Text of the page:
Jenna was 10 when her father was diagnosed with Parkinson’s at the age of 50. Unlike most 10-year-olds, she understood the gravity of the diagnosis — and set herself to doing something about this thing that had attacked her dad. When she learned that funds were needed to help people live well with the disease and to spur on research for a cure, she decided to help those who could help her dad. Five years later, “Jenna’s Toonies for Tulips” campaign is going strong; she’s raised more than $50,000 for Parkinson’s. (In Canada, a toonie is the two-dollar coin.)
Jenna is the daughter of a good friend of mine. I’m continually amazed and inspired by her work for Parkinson’s; she’s a constant reminder of the simplicity of what it is I want to do with my life. Like Jenna, I want to help. Whether it’s her dad or others like him, I want to see people lifted above the misery of their circumstances and inspired to live their best.
Hence this book. My greatest desire in writing it is to shine a light deep into people’s souls and convince them that there is a better way. Throughout the book I’ll provide practical steps, but my first goal is to help us see the bright reality of what can be. Then we can set ourselves on the course to that reality.
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Later I’ll discuss how this journey is best travelled with others. I’ve learned that I can’t make it on my own; instead, I’ve experienced the best of life in community. The most important members of mine are my family. At the age of 52, I’m a husband of 32 years to my lovely wife, Sheryl. We have four incredible children (two boys, two girls), a beautiful daughter-in-law, and one of God’s greatest gifts to humankind, a granddaughter.
By profession, I am a nurse. I reside in that unique minority of males who make up roughly 5 per cent of the profession. This is my chosen career, or at least the one I backed into. By passion, I am a writer, speaker, founder of a charity, entrepreneur, runner, and follower of Christ. These are the many important adjectives that describe who I am. Not listed in any particular order.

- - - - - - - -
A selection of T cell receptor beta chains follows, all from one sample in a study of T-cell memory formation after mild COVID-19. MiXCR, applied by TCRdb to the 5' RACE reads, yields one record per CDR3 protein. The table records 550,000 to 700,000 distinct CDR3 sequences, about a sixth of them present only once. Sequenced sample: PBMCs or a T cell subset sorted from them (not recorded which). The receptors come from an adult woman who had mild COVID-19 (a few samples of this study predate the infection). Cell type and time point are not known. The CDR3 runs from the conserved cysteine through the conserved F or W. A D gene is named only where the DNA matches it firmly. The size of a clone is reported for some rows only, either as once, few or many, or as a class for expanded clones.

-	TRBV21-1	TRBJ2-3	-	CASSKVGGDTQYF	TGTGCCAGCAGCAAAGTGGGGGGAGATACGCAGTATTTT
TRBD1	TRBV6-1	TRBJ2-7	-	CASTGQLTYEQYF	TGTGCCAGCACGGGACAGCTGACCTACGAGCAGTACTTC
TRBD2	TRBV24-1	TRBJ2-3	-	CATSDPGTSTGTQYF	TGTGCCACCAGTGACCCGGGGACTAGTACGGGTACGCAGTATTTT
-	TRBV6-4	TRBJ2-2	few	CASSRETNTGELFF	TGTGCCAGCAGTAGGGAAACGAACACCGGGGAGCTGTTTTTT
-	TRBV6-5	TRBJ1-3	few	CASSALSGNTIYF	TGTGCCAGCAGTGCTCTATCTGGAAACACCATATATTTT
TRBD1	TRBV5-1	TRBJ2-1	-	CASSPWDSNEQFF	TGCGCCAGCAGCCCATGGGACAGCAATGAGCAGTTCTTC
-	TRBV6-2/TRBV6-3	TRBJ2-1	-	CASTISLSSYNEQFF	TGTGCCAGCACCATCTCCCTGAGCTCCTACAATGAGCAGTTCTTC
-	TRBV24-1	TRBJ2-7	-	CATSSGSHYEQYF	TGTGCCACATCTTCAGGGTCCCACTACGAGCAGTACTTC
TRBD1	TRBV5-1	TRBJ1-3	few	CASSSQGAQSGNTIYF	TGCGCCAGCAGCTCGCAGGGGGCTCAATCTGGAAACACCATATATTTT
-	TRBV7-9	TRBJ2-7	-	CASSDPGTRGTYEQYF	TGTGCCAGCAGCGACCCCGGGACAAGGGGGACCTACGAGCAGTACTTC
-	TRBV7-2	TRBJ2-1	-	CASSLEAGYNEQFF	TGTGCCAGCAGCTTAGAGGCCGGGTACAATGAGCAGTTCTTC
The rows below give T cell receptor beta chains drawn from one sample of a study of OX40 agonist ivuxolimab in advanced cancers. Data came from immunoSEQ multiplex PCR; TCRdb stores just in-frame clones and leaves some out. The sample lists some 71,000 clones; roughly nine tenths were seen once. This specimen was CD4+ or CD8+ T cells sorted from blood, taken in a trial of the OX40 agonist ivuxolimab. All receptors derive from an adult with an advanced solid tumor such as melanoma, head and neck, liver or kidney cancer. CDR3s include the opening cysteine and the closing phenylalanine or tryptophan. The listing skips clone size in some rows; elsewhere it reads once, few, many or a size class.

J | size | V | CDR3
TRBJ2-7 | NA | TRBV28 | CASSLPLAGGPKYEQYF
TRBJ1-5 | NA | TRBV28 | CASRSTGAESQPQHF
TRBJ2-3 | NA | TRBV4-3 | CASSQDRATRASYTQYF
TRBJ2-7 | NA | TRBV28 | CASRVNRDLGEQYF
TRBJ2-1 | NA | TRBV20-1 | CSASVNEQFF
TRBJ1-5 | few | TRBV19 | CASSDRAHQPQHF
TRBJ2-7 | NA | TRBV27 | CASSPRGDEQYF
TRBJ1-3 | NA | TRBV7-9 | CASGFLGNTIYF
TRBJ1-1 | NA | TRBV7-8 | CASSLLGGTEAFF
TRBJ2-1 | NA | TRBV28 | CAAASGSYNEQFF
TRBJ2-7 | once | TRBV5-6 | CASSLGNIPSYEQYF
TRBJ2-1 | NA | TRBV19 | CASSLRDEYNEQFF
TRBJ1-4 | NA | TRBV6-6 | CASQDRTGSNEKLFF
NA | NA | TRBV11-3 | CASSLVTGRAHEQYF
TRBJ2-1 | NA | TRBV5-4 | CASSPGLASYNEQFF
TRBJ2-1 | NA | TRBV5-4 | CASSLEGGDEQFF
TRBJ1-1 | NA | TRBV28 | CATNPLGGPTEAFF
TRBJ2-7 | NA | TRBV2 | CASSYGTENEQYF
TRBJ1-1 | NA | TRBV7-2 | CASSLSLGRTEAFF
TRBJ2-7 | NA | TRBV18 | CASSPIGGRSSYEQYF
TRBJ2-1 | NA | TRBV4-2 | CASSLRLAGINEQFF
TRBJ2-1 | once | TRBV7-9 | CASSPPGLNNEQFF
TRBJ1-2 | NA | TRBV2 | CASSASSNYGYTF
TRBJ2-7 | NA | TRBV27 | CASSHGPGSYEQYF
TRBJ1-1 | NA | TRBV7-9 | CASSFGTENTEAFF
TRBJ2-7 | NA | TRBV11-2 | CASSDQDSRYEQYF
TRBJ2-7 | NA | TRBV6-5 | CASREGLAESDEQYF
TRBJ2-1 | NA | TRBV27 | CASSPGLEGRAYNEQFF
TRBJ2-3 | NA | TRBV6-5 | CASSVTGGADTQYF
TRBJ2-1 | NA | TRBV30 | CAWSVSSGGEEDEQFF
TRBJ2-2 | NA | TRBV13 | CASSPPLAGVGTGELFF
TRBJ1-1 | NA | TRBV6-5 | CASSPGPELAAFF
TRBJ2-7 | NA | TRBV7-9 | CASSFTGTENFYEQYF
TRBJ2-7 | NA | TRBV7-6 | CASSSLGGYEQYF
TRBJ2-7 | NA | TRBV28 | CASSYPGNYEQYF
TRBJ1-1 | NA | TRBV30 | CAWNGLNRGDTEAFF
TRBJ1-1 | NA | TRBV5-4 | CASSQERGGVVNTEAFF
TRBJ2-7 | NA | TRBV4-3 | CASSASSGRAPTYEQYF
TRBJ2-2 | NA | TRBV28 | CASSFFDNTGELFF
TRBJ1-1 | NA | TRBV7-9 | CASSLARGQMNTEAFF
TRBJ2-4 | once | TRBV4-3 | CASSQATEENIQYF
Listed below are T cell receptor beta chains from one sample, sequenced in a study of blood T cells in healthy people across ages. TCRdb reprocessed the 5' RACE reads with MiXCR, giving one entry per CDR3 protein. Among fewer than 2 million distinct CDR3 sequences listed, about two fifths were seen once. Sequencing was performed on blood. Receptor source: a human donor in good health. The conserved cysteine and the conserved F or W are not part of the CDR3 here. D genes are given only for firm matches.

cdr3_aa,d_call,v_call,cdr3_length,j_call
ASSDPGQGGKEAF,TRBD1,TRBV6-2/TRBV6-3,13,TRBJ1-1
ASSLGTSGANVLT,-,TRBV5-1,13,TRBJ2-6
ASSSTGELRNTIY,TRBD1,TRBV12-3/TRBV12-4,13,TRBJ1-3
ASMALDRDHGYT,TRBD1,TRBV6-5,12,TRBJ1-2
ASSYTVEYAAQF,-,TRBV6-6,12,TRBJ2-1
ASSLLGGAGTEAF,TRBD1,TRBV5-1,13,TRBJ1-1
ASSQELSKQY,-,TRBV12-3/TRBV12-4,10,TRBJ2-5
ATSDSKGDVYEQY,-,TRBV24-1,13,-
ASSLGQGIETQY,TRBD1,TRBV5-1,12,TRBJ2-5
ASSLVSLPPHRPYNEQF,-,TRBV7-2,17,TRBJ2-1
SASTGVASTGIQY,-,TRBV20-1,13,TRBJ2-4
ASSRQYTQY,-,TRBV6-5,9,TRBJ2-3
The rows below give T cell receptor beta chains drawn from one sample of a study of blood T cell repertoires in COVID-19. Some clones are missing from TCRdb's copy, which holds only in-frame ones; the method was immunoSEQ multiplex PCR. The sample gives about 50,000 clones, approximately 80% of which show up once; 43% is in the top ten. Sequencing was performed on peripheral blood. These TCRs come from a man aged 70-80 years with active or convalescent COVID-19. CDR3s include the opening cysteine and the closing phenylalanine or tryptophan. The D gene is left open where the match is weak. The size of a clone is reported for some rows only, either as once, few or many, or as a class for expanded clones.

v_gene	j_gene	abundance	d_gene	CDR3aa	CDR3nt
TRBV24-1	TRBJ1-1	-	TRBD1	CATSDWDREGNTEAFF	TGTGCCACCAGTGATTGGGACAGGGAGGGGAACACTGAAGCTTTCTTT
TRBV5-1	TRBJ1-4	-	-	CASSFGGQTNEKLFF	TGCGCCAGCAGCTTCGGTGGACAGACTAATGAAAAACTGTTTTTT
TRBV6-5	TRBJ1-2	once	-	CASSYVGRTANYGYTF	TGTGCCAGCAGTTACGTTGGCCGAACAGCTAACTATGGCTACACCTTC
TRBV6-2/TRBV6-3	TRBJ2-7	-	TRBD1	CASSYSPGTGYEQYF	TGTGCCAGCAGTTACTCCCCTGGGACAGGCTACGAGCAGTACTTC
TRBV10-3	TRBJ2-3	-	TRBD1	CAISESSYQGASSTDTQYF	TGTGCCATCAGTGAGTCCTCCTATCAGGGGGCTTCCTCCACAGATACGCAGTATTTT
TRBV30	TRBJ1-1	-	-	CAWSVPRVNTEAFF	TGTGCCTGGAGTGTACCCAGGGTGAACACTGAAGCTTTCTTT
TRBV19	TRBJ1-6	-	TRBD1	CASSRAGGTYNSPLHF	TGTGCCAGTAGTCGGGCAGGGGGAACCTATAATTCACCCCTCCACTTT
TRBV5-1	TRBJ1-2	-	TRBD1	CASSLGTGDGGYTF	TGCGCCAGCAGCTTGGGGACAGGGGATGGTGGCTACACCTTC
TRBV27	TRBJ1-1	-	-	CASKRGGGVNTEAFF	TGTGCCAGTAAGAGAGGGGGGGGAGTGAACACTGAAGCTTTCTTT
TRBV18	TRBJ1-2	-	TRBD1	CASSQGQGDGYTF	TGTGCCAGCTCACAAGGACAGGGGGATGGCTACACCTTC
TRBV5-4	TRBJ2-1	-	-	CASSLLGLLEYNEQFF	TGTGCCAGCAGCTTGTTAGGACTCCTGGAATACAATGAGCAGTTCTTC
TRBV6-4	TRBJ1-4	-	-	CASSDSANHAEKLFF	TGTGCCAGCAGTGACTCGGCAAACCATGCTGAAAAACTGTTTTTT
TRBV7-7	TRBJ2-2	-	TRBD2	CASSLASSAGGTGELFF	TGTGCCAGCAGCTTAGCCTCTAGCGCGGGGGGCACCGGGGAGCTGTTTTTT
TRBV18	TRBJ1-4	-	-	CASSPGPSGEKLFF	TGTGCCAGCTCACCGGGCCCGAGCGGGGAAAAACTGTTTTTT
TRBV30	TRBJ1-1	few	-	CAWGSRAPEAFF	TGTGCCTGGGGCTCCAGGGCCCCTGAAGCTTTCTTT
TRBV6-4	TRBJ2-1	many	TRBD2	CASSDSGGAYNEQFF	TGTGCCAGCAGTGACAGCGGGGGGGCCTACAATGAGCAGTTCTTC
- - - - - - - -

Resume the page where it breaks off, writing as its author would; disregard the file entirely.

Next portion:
Then there’s that pesky little friend named Parkinson’s, which came into my life at a comparatively early age and which allows me to call myself patient, client, advocate, and fighter. I have a complex relationship with this “friend.” I love much of what Parkinson’s has brought me, while hating it and, specifically, its symptoms. It’s a disease that typically afflicts individuals over the age of 60. Seldom is it a bother to those under 50, with only about 10 per cent of the Parkinson’s population diagnosed before the mid-century mark. I was 46.
Parkinson’s is a progressive nerve disease of the brain that, in time, leads to a debilitation of a person’s motor functions. In other words, you can no longer control the movements of your body. The individual with Parkinson’s loses the important ability to produce a chemical called dopamine, leading to the classic symptoms of tremor, stiffness, slowness, and loss of balance. Along with myriad lesser-known evils referred to as “non-motor symptoms.”